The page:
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Beth Sorensen
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Curator lecture on opening night, April 18

David Smith: Two Into Three Dimensions, an exhibition of painting, drawings, relief paintings, and sculpture by the late artist--considered by some to be America's greatest sculptor--will be on exhibit in Reed's Douglas F. Cooley Memorial Art Gallery from April 18 through June 18. With works dating from 1932 through 1962, the exhibition gives viewers a rare opportunity to investigate the concepts of media, dimensionality, and manipulation that intrigued Smith during his lifetime.

Exhibition curator Karen Wilkin, author of David Smith: Two Into Three Dimensions (Grassfield Press, 2000) and David Smith (Abbeville Press, 1987), will give an opening night lecture on Tuesday, April 18, at 7 p.m. in Reed's Vollum lecture hall.

Both the exhibition and lecture are free and open to the public.

The Douglas F. Cooley Memorial Art Gallery is open every day except Monday from noon to 5 p.m. The gallery is in Reed's library. Parking is available nearby, and the #19 bus stops on Woodstock at the campus entrance near the library. For other information, please call 503/777-7790.

The name of David Smith (1906-65) is synonymous with some of the greatest works of art created in the twentieth century, in particular his sculptures from the Totem, Cubi, and Voltri series. In the past two decades a number of exhibitions have been devoted to the lesser known works--works on paper, the paintings, and the bas reliefs. David Smith: Two Into Three Dimensions explores the significance of Smith's thorough interest in and pursuit of multiple mediums throughout his career.

David Smith argued he "belonged with painters." Indeed, his closest friends among his contemporaries were painters: Adolf Gottlieb, Robert Motherwell, Helen Frankenthaler, and Kenneth Noland. Smith's formal training was as a painter, something most evident in the planar quality of much of the work and its unconventional (at the time) application of paint directly to steel or bronze. "My work of 1934 to 1936 was often referred to as line sculpture," Smith said in a lecture in 1952, "but to me it was as complete a statement about form and color as I could make. . . . I do not recognize the limits where painting ends and sculpture begins."

Karen Wilkin's book David Smith: Two Into Three Dimensions articulates the importance of drawing, painting, and low-relief sculpture in his development as an artist. Wilkin argues that this work was not a mere exercise or inquiry that would ultimately lead to his best-known sculptures, but rather part of an ongoing dialogue between the distinct mediums, as likely to be influenced by the sculpture as to lead to it. "Smith used drawing and painting to explore the implications of his sculptures, 'constructing' expressive structures with bold, detached brushstrokes, unconstrained by the demands of gravity or stability that sculpture must acknowledge." In particular, Wilkin's essay devotes a large section to Smith's relief work and its significance to his move from working exclusively as a painter to exploring the third dimension. She posits, "Perhaps because of the pictorial nature of relief, Smith seems to have used the medium to bridge the gap between painting or drawing and sculpture, so that these works can be read as the 'missing link' in his varied oeuvre."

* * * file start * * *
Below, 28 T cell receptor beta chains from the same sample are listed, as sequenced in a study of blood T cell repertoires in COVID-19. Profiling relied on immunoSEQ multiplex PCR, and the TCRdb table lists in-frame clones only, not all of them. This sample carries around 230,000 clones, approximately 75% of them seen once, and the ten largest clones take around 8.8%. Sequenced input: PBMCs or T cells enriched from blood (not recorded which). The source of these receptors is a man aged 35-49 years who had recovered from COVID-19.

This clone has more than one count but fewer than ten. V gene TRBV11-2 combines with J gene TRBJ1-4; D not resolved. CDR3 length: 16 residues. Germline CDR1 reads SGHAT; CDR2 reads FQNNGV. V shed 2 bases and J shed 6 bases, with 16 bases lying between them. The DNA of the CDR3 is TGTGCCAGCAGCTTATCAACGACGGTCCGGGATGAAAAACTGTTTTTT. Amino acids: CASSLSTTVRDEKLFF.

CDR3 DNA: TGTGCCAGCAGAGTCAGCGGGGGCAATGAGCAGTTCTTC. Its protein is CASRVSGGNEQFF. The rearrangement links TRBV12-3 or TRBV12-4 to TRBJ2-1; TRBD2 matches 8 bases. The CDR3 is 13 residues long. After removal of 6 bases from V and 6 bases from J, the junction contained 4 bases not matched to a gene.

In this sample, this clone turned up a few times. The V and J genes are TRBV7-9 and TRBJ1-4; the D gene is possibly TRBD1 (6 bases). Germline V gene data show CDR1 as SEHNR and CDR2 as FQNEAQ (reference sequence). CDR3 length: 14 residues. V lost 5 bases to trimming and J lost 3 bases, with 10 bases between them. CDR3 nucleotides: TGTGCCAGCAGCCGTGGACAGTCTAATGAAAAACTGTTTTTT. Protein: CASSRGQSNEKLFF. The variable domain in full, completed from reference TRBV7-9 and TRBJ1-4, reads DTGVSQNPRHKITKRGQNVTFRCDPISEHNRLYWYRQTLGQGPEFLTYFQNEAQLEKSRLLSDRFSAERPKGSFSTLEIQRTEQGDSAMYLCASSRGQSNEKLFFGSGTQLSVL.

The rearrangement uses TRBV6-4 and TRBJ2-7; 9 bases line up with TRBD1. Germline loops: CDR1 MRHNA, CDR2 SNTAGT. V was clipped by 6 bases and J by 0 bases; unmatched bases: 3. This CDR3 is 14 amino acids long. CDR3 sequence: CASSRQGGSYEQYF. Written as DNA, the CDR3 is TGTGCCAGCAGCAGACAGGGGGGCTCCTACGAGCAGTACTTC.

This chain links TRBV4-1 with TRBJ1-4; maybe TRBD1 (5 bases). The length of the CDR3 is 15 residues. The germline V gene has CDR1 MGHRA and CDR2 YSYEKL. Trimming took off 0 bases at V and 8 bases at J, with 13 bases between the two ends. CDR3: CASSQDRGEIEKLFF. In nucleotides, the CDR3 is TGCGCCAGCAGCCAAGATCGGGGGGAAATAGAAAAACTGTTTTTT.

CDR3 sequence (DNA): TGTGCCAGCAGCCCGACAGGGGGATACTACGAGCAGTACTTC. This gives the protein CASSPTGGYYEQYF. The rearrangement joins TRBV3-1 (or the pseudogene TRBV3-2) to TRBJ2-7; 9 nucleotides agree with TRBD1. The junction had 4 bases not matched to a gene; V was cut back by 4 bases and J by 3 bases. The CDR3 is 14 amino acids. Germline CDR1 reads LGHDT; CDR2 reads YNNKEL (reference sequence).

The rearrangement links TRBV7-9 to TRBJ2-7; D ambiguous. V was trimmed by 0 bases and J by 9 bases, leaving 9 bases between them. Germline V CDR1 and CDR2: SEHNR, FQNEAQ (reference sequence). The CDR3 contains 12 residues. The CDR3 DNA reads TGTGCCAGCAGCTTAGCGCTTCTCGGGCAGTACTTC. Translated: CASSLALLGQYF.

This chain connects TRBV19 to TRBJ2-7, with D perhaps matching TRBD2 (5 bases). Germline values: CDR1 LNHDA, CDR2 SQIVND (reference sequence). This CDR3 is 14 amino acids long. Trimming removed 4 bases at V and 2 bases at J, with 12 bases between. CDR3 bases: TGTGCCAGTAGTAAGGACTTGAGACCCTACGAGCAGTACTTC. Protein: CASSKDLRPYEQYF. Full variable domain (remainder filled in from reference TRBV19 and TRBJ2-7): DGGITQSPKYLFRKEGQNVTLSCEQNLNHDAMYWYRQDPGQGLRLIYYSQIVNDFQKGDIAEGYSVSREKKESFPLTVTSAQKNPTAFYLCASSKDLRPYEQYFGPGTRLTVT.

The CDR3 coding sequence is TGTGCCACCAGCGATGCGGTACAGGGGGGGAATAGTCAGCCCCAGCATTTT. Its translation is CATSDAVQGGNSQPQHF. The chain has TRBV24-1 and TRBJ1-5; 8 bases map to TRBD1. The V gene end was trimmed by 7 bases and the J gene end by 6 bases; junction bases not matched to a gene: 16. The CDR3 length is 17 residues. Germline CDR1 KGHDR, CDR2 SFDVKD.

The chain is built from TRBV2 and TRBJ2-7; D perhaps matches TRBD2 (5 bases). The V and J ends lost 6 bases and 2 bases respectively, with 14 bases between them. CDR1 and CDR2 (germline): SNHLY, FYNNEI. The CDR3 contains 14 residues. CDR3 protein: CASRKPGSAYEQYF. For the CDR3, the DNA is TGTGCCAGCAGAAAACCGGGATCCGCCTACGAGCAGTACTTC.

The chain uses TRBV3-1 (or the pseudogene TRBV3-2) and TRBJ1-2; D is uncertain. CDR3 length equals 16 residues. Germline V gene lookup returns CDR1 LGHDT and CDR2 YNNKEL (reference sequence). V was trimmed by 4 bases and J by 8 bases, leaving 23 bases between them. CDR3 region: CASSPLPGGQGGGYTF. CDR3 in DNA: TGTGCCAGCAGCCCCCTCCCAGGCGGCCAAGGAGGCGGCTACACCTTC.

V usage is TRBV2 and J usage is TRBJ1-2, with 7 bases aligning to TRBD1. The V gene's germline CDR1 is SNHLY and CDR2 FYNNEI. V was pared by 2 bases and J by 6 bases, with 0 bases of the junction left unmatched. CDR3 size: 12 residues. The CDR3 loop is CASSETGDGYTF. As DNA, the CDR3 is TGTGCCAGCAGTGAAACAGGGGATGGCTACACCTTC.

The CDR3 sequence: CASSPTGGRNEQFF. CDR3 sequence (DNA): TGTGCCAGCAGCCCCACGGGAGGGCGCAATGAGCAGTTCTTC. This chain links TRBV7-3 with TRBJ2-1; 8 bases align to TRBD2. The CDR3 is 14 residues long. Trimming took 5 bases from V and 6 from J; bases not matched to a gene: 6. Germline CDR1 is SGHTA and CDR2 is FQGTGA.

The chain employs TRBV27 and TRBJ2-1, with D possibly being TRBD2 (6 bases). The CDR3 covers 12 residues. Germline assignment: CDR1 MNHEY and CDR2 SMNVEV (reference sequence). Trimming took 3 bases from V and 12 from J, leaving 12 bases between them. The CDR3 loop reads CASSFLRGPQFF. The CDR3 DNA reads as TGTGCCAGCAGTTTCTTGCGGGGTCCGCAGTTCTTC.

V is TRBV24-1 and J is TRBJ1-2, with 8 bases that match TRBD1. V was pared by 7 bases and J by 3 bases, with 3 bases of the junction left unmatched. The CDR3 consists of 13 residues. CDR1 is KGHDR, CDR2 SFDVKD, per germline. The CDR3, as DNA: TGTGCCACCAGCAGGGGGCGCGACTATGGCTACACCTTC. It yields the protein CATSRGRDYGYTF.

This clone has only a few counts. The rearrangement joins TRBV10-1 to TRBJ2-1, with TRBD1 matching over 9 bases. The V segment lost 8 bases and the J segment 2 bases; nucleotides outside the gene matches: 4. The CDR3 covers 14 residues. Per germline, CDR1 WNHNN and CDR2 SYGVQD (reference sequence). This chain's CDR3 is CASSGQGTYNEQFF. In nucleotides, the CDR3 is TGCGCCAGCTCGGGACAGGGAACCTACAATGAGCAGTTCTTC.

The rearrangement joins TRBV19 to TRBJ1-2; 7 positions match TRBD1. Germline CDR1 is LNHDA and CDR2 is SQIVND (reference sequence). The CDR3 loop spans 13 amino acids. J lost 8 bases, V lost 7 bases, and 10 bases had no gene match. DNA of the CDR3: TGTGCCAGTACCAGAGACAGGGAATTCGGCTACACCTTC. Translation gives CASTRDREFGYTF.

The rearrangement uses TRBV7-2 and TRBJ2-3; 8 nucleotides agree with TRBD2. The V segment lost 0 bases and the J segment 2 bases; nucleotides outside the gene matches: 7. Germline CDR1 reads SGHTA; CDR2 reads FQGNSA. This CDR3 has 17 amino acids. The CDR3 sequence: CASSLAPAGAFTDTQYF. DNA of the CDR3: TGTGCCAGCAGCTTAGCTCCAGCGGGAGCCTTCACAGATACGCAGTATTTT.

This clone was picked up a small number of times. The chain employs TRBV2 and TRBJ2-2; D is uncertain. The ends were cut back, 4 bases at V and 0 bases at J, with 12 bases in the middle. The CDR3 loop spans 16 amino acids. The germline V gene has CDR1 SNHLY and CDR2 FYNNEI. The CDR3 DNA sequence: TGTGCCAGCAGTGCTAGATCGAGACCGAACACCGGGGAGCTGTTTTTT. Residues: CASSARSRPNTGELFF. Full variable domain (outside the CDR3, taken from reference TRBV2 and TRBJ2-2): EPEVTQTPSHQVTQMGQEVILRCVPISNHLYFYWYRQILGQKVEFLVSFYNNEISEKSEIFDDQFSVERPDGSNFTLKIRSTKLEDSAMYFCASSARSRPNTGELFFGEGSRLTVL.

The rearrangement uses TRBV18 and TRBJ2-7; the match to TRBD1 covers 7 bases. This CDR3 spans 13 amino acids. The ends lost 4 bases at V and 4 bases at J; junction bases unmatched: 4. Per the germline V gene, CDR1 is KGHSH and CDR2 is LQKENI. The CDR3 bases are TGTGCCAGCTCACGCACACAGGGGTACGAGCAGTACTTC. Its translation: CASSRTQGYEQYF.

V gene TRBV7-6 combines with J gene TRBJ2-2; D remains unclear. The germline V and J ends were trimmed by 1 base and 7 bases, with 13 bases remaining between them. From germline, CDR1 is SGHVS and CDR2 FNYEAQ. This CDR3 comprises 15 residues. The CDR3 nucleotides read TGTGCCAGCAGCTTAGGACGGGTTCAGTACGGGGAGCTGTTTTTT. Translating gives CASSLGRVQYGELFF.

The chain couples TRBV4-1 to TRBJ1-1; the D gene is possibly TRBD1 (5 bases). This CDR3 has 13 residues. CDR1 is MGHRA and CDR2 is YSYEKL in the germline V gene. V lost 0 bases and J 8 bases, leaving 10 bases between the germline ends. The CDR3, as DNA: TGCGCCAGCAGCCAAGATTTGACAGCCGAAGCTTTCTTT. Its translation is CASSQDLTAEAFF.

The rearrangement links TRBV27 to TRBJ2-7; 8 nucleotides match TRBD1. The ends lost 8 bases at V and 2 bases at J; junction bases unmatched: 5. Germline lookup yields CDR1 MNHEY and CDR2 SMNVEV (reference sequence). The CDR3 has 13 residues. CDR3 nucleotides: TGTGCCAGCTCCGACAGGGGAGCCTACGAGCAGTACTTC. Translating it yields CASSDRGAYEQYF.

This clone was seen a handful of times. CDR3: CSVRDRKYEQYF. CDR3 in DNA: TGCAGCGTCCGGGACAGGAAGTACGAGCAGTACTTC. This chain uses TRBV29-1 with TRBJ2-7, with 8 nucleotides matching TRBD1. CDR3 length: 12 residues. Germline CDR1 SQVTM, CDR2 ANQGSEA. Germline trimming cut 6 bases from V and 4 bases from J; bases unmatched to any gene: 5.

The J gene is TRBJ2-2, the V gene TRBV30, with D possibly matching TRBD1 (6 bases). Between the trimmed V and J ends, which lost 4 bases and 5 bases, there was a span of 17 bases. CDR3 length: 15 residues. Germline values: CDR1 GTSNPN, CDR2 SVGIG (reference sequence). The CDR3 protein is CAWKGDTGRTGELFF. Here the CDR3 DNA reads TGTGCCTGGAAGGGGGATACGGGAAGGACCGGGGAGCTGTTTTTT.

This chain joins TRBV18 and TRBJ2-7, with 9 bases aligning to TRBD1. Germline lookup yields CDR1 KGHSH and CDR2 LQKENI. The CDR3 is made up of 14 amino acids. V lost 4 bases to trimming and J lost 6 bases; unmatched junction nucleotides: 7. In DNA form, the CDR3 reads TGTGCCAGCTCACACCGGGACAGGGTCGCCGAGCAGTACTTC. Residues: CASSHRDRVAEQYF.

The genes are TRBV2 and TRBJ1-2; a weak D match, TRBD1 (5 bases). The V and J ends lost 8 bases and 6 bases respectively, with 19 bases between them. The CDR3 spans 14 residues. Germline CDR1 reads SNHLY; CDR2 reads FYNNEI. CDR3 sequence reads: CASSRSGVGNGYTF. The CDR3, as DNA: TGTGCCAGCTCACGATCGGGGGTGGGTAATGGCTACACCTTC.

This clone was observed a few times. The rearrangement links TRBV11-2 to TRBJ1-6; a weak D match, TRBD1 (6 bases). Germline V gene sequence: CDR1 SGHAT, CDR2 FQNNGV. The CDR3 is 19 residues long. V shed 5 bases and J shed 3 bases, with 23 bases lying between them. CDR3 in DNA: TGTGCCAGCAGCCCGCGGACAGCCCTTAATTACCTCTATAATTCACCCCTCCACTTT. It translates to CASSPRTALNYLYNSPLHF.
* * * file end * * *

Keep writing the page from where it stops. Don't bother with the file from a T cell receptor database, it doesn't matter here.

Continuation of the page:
This exhibition is comprehensive, informative, and most pleasantly surprising. There is a great deal we do not know about this artist who introduced steel to the medium of sculpture and dramatically changed the landscape of modern art. The "bone" paintings, small, rough collages bathed in enamel paint; the Medals of Dishonor describing the horrors of war; the clay or bronze reliefs--all shine a brilliant light on the extraordinary range and expansive potential of David Smith's mind and creative talent.

Karen Wilkin is an independent curator and critic living in New York City. Her many other books and exhibition catalogues include works on Stuart Davis, Kenneth Noland, Helen Frankenthaler, Georges Braque, Anthony Caro, and Isaac Witkin. A regular contributor to the New Criterion, Partisan Review, and the Hudson Review, she currently teaches at the New York Studio School.

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